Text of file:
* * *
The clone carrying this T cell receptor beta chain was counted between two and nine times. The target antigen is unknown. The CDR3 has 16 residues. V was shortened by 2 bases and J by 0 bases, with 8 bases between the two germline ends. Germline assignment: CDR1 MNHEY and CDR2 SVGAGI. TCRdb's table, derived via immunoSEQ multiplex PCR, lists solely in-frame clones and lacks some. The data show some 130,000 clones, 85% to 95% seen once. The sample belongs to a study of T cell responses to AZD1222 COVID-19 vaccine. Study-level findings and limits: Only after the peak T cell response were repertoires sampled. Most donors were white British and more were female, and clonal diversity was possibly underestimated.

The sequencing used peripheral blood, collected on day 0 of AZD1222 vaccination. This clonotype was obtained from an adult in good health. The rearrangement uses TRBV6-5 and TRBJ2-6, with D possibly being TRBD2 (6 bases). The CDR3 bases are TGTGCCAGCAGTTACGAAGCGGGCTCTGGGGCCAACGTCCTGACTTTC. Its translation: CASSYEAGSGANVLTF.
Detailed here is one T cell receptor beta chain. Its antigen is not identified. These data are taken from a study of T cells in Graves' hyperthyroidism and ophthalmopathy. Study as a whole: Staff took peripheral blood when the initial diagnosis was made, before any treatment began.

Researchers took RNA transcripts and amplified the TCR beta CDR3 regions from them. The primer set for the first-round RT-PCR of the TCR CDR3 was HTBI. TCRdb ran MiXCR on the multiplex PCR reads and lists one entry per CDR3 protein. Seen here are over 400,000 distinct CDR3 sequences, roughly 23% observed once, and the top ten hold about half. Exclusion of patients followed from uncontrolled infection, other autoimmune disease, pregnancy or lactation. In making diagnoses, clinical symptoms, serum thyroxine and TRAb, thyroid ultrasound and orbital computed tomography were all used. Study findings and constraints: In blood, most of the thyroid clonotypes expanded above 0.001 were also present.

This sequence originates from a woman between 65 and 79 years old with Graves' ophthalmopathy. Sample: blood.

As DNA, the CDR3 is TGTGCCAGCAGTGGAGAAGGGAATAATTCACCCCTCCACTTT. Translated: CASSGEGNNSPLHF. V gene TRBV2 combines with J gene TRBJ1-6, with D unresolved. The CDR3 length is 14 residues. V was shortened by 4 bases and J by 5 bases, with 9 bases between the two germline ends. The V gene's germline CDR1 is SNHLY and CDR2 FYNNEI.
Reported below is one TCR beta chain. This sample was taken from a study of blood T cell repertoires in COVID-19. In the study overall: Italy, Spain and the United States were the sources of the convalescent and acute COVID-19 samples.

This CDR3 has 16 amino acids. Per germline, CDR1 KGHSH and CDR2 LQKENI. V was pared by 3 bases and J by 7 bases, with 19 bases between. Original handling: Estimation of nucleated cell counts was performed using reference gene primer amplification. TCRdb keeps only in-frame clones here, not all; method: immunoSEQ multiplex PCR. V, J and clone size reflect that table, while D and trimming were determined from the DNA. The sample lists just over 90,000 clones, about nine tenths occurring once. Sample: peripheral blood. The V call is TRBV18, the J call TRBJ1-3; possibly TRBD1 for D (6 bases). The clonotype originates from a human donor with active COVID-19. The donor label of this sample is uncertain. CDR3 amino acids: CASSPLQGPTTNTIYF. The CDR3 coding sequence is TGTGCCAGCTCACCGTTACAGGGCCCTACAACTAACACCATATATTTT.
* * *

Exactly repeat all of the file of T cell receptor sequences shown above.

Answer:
The clone carrying this T cell receptor beta chain was counted between two and nine times. The target antigen is unknown. The CDR3 has 16 residues. V was shortened by 2 bases and J by 0 bases, with 8 bases between the two germline ends. Germline assignment: CDR1 MNHEY and CDR2 SVGAGI. TCRdb's table, derived via immunoSEQ multiplex PCR, lists solely in-frame clones and lacks some. The data show some 130,000 clones, 85% to 95% seen once. The sample belongs to a study of T cell responses to AZD1222 COVID-19 vaccine. Study-level findings and limits: Only after the peak T cell response were repertoires sampled. Most donors were white British and more were female, and clonal diversity was possibly underestimated.

The sequencing used peripheral blood, collected on day 0 of AZD1222 vaccination. This clonotype was obtained from an adult in good health. The rearrangement uses TRBV6-5 and TRBJ2-6, with D possibly being TRBD2 (6 bases). The CDR3 bases are TGTGCCAGCAGTTACGAAGCGGGCTCTGGGGCCAACGTCCTGACTTTC. Its translation: CASSYEAGSGANVLTF.
Detailed here is one T cell receptor beta chain. Its antigen is not identified. These data are taken from a study of T cells in Graves' hyperthyroidism and ophthalmopathy. Study as a whole: Staff took peripheral blood when the initial diagnosis was made, before any treatment began.

Researchers took RNA transcripts and amplified the TCR beta CDR3 regions from them. The primer set for the first-round RT-PCR of the TCR CDR3 was HTBI. TCRdb ran MiXCR on the multiplex PCR reads and lists one entry per CDR3 protein. Seen here are over 400,000 distinct CDR3 sequences, roughly 23% observed once, and the top ten hold about half. Exclusion of patients followed from uncontrolled infection, other autoimmune disease, pregnancy or lactation. In making diagnoses, clinical symptoms, serum thyroxine and TRAb, thyroid ultrasound and orbital computed tomography were all used. Study findings and constraints: In blood, most of the thyroid clonotypes expanded above 0.001 were also present.

This sequence originates from a woman between 65 and 79 years old with Graves' ophthalmopathy. Sample: blood.

As DNA, the CDR3 is TGTGCCAGCAGTGGAGAAGGGAATAATTCACCCCTCCACTTT. Translated: CASSGEGNNSPLHF. V gene TRBV2 combines with J gene TRBJ1-6, with D unresolved. The CDR3 length is 14 residues. V was shortened by 4 bases and J by 5 bases, with 9 bases between the two germline ends. The V gene's germline CDR1 is SNHLY and CDR2 FYNNEI.
Reported below is one TCR beta chain. This sample was taken from a study of blood T cell repertoires in COVID-19. In the study overall: Italy, Spain and the United States were the sources of the convalescent and acute COVID-19 samples.

This CDR3 has 16 amino acids. Per germline, CDR1 KGHSH and CDR2 LQKENI. V was pared by 3 bases and J by 7 bases, with 19 bases between. Original handling: Estimation of nucleated cell counts was performed using reference gene primer amplification. TCRdb keeps only in-frame clones here, not all; method: immunoSEQ multiplex PCR. V, J and clone size reflect that table, while D and trimming were determined from the DNA. The sample lists just over 90,000 clones, about nine tenths occurring once. Sample: peripheral blood. The V call is TRBV18, the J call TRBJ1-3; possibly TRBD1 for D (6 bases). The clonotype originates from a human donor with active COVID-19. The donor label of this sample is uncertain. CDR3 amino acids: CASSPLQGPTTNTIYF. The CDR3 coding sequence is TGTGCCAGCTCACCGTTACAGGGCCCTACAACTAACACCATATATTTT.